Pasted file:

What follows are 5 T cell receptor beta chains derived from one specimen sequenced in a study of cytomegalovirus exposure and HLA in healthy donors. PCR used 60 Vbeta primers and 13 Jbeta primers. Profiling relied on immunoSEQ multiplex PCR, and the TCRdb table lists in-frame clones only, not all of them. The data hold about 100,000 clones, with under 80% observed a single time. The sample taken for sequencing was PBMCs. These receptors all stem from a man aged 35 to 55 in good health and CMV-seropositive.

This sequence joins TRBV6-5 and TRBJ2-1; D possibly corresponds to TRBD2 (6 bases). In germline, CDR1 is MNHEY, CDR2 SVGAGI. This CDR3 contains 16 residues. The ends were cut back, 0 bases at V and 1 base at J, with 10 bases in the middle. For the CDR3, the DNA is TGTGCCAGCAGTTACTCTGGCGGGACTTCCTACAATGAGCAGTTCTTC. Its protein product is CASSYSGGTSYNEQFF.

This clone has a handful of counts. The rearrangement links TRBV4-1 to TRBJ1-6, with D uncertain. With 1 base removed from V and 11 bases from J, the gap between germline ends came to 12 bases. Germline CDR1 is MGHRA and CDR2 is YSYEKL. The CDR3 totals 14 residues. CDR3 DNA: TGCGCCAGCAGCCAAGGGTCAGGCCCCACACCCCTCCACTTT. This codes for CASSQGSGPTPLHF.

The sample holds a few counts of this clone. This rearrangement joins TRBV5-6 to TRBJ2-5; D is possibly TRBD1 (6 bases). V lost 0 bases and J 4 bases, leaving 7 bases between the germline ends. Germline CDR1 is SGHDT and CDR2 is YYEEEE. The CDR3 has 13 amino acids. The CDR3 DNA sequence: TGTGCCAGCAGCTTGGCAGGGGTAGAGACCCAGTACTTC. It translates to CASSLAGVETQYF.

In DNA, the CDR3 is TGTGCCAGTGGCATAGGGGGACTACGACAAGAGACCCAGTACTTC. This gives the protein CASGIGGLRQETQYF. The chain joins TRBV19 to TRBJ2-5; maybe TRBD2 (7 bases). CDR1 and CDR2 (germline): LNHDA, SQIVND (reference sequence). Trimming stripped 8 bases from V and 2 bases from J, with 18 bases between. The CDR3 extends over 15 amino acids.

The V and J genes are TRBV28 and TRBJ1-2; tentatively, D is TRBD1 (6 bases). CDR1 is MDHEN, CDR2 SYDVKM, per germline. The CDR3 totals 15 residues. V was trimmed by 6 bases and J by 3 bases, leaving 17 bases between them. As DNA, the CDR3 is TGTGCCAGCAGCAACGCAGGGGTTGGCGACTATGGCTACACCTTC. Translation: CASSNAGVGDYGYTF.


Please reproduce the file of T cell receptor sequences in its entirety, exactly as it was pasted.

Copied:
What follows are 5 T cell receptor beta chains derived from one specimen sequenced in a study of cytomegalovirus exposure and HLA in healthy donors. PCR used 60 Vbeta primers and 13 Jbeta primers. Profiling relied on immunoSEQ multiplex PCR, and the TCRdb table lists in-frame clones only, not all of them. The data hold about 100,000 clones, with under 80% observed a single time. The sample taken for sequencing was PBMCs. These receptors all stem from a man aged 35 to 55 in good health and CMV-seropositive.

This sequence joins TRBV6-5 and TRBJ2-1; D possibly corresponds to TRBD2 (6 bases). In germline, CDR1 is MNHEY, CDR2 SVGAGI. This CDR3 contains 16 residues. The ends were cut back, 0 bases at V and 1 base at J, with 10 bases in the middle. For the CDR3, the DNA is TGTGCCAGCAGTTACTCTGGCGGGACTTCCTACAATGAGCAGTTCTTC. Its protein product is CASSYSGGTSYNEQFF.

This clone has a handful of counts. The rearrangement links TRBV4-1 to TRBJ1-6, with D uncertain. With 1 base removed from V and 11 bases from J, the gap between germline ends came to 12 bases. Germline CDR1 is MGHRA and CDR2 is YSYEKL. The CDR3 totals 14 residues. CDR3 DNA: TGCGCCAGCAGCCAAGGGTCAGGCCCCACACCCCTCCACTTT. This codes for CASSQGSGPTPLHF.

The sample holds a few counts of this clone. This rearrangement joins TRBV5-6 to TRBJ2-5; D is possibly TRBD1 (6 bases). V lost 0 bases and J 4 bases, leaving 7 bases between the germline ends. Germline CDR1 is SGHDT and CDR2 is YYEEEE. The CDR3 has 13 amino acids. The CDR3 DNA sequence: TGTGCCAGCAGCTTGGCAGGGGTAGAGACCCAGTACTTC. It translates to CASSLAGVETQYF.

In DNA, the CDR3 is TGTGCCAGTGGCATAGGGGGACTACGACAAGAGACCCAGTACTTC. This gives the protein CASGIGGLRQETQYF. The chain joins TRBV19 to TRBJ2-5; maybe TRBD2 (7 bases). CDR1 and CDR2 (germline): LNHDA, SQIVND (reference sequence). Trimming stripped 8 bases from V and 2 bases from J, with 18 bases between. The CDR3 extends over 15 amino acids.

The V and J genes are TRBV28 and TRBJ1-2; tentatively, D is TRBD1 (6 bases). CDR1 is MDHEN, CDR2 SYDVKM, per germline. The CDR3 totals 15 residues. V was trimmed by 6 bases and J by 3 bases, leaving 17 bases between them. As DNA, the CDR3 is TGTGCCAGCAGCAACGCAGGGGTTGGCGACTATGGCTACACCTTC. Translation: CASSNAGVGDYGYTF.